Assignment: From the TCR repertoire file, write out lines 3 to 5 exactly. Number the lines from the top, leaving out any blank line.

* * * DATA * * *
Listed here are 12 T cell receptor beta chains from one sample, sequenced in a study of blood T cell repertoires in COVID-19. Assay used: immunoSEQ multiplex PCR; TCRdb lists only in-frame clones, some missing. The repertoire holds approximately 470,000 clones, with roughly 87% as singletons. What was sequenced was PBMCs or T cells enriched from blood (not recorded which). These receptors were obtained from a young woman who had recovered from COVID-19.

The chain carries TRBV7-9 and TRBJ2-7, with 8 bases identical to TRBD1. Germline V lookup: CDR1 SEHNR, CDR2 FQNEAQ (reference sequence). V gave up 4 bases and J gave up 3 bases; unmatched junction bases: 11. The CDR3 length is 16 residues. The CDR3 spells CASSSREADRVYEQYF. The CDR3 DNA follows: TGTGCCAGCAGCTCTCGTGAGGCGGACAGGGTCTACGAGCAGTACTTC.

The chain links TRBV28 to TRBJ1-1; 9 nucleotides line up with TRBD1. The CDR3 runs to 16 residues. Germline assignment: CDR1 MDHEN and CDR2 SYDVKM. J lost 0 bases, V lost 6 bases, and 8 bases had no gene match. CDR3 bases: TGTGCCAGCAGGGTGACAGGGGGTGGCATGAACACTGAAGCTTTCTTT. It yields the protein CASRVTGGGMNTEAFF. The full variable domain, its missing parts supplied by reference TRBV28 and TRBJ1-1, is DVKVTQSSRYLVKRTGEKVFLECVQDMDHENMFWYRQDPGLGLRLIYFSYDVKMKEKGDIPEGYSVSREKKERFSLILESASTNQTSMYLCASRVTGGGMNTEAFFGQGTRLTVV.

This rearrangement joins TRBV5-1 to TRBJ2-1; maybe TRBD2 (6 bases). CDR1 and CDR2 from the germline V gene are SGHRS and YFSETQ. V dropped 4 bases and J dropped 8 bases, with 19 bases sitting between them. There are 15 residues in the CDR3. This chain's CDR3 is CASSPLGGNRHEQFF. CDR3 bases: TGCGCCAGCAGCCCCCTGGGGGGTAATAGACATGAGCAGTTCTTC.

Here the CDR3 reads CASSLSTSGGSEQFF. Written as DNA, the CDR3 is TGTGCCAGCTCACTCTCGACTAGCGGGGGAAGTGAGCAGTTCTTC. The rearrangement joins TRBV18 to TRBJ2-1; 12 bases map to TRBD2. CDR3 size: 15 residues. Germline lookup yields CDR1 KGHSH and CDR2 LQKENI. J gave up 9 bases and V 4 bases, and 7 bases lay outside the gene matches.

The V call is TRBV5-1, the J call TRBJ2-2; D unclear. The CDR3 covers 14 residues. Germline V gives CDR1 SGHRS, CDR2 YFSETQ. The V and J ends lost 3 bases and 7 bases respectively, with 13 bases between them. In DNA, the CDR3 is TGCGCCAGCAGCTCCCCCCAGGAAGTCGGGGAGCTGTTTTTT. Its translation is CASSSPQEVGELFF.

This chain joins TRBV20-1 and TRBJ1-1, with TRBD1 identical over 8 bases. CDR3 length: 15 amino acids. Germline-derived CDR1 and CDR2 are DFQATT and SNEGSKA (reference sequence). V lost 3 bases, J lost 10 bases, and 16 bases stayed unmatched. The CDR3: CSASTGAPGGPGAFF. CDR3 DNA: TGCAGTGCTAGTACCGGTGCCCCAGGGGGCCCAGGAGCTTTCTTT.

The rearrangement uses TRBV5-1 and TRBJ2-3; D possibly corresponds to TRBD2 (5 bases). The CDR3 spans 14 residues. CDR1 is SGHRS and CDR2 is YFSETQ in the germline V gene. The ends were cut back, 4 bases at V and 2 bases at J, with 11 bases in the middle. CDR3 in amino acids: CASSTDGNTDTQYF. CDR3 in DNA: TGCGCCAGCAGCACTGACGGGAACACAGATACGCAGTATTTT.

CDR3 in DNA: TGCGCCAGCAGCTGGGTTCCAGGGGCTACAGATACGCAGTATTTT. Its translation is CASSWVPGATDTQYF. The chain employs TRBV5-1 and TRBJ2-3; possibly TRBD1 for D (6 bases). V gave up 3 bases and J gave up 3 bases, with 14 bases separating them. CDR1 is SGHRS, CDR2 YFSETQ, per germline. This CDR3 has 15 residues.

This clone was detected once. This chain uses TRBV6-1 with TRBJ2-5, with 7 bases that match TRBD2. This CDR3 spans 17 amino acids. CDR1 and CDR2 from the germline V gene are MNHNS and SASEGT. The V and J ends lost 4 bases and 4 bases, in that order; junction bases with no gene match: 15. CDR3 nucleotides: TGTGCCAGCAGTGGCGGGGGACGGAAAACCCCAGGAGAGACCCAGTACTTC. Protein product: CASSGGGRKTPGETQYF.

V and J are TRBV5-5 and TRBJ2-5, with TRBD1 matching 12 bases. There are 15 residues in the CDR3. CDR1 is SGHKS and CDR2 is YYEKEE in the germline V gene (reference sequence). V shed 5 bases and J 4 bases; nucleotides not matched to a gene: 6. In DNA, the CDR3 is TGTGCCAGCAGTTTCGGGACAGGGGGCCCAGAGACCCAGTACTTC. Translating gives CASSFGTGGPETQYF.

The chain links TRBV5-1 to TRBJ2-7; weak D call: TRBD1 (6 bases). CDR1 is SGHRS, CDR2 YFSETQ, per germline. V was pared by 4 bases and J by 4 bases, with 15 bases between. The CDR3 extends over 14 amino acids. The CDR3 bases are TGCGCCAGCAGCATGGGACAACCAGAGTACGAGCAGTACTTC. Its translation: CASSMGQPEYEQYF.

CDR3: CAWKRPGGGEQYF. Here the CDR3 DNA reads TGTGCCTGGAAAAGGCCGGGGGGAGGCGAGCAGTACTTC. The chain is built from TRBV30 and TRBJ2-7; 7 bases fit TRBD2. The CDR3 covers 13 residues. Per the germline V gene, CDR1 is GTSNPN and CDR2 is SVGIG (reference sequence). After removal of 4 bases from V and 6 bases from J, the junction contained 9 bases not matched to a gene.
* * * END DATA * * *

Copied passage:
The chain links TRBV28 to TRBJ1-1; 9 nucleotides line up with TRBD1. The CDR3 runs to 16 residues. Germline assignment: CDR1 MDHEN and CDR2 SYDVKM. J lost 0 bases, V lost 6 bases, and 8 bases had no gene match. CDR3 bases: TGTGCCAGCAGGGTGACAGGGGGTGGCATGAACACTGAAGCTTTCTTT. It yields the protein CASRVTGGGMNTEAFF. The full variable domain, its missing parts supplied by reference TRBV28 and TRBJ1-1, is DVKVTQSSRYLVKRTGEKVFLECVQDMDHENMFWYRQDPGLGLRLIYFSYDVKMKEKGDIPEGYSVSREKKERFSLILESASTNQTSMYLCASRVTGGGMNTEAFFGQGTRLTVV.

This rearrangement joins TRBV5-1 to TRBJ2-1; maybe TRBD2 (6 bases). CDR1 and CDR2 from the germline V gene are SGHRS and YFSETQ. V dropped 4 bases and J dropped 8 bases, with 19 bases sitting between them. There are 15 residues in the CDR3. This chain's CDR3 is CASSPLGGNRHEQFF. CDR3 bases: TGCGCCAGCAGCCCCCTGGGGGGTAATAGACATGAGCAGTTCTTC.

Here the CDR3 reads CASSLSTSGGSEQFF. Written as DNA, the CDR3 is TGTGCCAGCTCACTCTCGACTAGCGGGGGAAGTGAGCAGTTCTTC. The rearrangement joins TRBV18 to TRBJ2-1; 12 bases map to TRBD2. CDR3 size: 15 residues. Germline lookup yields CDR1 KGHSH and CDR2 LQKENI. J gave up 9 bases and V 4 bases, and 7 bases lay outside the gene matches.